Mortgage broking in the digital age

David Murphy talks chatbots and mortgages with Daniel Hegarty, founder of Habito.

It’s a long way from playing live with the likes of Robbie Williams and SClub7 to the slightly less glamorous world of mortgage broking, but Daniel Hegarty, CEO and founder of Habito, has been on that exact journey.

10 years ago, he quit the music world and returned to the UK from the US to join a then little-known startup called Wonga. As one of the company’s first employees, he learned first hand how automation and machine learning could be applied to financial services, and two years ago, brought this to bear on the launch of Habito.

Since launch, the free online mortgage broker has completed £420m worth of mortgage submissions; raised £27.5m in funding from backers including Atomico, Transferwise, Funding Circle and Mosaic Ventures; and grown headcount 10-fold, from seven employees to 70. The company has also been named FinTech Startup of the Year, and achieved a Trustscore of 9.5 on Trustpilot, based on 700 reviews.

So what made a musician want to get into mortgage broking?

“I had a disastrous experience getting my first mortgage,” he says. “I made out the application, and the broker managed to write down me, my wife and my wife as the applicants. That confused the bank, which then rejected it, presumably on the basis of suspected bigamy. The application was then re-sent, but instead of taking my wife off once, they took me off, which then triggered another 10-day cycle with the bank. So we almost lost the house and it made me realise how manual and disempowering the process was, and ask myself why there was not an automated tool to make the process of getting a mortgage easier.

So what are the key points of difference between a traditional brokerage and Habito’s offering? “First, the cost,” says Hegarty. “It’s free as opposed to £200 – £500. We also work with almost the entire market rather than just a dozen lenders. There are a couple we are not working with because they not taking on new intermediaries.

“There are around 20,000 mortgage products and 90 lenders in the market and the typical brokerage will work with a couple of dozen of them. You get this human bias where a broker learns how the Barclays system works, and knows a bloke there, so we wanted to remove that. There’s a lot of bullshit, price obfuscation, cashbacks and such like.

“The second point is that we are much, much faster. In fact we’re the first digital mortgage adviser to give regulated mortgage advice via a chatbot.”
I put it to him that that sounds like something of a coup in a highly-regulated industry. “The Financial Services Authority were very good in fact,” he says.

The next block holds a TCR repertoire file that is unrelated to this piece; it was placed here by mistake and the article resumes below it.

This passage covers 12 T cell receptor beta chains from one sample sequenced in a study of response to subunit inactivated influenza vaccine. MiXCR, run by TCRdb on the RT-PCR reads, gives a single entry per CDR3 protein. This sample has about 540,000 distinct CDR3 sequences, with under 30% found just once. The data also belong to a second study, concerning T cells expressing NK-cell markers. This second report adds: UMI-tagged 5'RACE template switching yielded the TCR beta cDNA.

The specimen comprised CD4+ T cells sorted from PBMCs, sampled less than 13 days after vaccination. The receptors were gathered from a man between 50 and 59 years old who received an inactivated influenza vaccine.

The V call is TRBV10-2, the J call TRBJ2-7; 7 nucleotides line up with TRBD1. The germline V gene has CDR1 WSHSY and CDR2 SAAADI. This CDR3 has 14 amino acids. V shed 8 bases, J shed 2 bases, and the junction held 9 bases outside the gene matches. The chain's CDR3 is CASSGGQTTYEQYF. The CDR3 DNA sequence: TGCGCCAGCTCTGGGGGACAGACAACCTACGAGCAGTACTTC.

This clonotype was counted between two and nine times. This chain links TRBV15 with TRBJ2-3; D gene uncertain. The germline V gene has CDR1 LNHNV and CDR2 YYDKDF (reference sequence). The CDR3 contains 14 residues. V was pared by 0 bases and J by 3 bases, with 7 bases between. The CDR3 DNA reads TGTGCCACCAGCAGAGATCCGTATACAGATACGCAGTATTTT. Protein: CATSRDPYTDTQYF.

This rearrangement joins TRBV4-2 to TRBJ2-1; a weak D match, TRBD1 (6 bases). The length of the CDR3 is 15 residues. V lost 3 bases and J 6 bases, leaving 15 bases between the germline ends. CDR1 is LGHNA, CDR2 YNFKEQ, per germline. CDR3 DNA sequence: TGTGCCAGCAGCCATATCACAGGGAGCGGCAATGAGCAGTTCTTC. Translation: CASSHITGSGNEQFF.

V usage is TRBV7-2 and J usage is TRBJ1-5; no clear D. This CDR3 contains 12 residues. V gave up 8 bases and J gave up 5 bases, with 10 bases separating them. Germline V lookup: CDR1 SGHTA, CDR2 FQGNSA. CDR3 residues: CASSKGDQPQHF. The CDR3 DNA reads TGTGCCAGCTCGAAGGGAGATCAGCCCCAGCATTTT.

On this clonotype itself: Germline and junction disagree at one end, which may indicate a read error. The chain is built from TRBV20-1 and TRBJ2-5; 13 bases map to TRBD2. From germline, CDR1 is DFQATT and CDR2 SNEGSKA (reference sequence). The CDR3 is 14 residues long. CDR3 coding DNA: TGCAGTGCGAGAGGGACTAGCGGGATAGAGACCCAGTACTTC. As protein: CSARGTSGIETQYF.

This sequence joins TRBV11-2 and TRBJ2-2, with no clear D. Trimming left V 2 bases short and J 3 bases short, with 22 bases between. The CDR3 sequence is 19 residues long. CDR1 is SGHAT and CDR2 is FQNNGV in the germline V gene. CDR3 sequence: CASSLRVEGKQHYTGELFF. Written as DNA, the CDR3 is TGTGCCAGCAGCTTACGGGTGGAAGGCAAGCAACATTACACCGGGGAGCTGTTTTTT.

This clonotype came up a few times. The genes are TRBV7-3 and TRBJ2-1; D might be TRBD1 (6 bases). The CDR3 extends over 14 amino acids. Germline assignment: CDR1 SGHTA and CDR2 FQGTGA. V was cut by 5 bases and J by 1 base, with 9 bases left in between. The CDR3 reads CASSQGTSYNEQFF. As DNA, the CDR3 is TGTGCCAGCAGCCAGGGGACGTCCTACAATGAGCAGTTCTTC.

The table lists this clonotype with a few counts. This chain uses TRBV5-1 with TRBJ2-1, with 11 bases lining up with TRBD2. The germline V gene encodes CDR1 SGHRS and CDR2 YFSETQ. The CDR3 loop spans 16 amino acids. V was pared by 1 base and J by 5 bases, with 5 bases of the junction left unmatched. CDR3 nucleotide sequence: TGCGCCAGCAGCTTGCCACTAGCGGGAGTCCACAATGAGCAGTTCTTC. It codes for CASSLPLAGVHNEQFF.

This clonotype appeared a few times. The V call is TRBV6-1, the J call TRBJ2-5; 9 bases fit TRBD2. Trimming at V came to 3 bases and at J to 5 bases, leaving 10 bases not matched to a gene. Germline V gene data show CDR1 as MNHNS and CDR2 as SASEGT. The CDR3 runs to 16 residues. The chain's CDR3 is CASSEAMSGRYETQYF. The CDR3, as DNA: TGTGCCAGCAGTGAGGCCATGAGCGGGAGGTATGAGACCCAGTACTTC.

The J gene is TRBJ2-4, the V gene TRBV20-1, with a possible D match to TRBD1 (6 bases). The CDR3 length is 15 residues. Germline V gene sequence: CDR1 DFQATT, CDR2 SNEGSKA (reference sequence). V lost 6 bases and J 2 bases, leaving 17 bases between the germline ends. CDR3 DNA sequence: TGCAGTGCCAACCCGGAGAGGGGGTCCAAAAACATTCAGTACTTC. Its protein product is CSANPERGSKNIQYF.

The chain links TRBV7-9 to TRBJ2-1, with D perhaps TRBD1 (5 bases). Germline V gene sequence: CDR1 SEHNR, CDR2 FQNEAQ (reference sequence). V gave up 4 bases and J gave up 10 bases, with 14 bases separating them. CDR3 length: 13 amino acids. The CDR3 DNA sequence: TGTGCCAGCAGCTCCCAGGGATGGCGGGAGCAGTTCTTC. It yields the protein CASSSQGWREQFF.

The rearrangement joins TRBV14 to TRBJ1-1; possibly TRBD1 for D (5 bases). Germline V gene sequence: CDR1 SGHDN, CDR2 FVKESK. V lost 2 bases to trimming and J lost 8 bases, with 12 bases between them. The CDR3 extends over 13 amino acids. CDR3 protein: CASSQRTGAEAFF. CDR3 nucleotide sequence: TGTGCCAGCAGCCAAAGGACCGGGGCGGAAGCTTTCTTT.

“We had to spend a lot of time with them, eight or nine hours in a series of workshops, and there were some stringent regulations, but that is oddly helpful when you are trying to define an algorithm. The democratisation of advice appeals to them.”

Hegarty is keen to stress that the advice Habito gives is specific to the individual and to their circumstances, and whether a fixed or variable rate would be better for them, for example. “And it doesn’t end when you get the mortgage,” he says. “Once you are signed up with us and you have your mortgage, we can monitor the market in perpetuity. We know your financial circumstances and what the market looks like and so as soon as it makes sense for you to change to save money we can let you know. We re-run this analysis every day and the results change every day.”

The company currently has no app to its name, but Hegarty says it was a conscious decision not to launch one.

“It’s a low frequency interaction, maybe every couple of years, so we don’t feel we would deserve a place on the consumer’s homescreen, and we feel we can achieve what we want to do via the mobile web. Two thirds of our applications come via mobile, in fact. A third complete the entire journey on mobile, but most prefer to complete on desktop. In terms of advertising, we do a lot of outdoor, but also quite a bit of mobile across Instagram and Facebook. It works well for reactivation, giving people that have started the process a nudge.”

On the tech side, says Hegarty, most of the company’s efforts have gone into rebuilding the mortgage application process from the bottom up.  “We built our own aggregation algorithm with all the pricing information, and there was quite a bit of work in designing the advice bot and getting it authorised. But the uglier bit has been around when someone puts an application in to, say, Barclays. There are no APIs in the mortgage game so we had to build some tech to allow us to map the lenders’ application portals and robofill them with our data in order to avoid retyping it all. The fact that all the information is entered digitally by the application makes things an awful lot quicker.”

To check out the Habito chatbot, click here.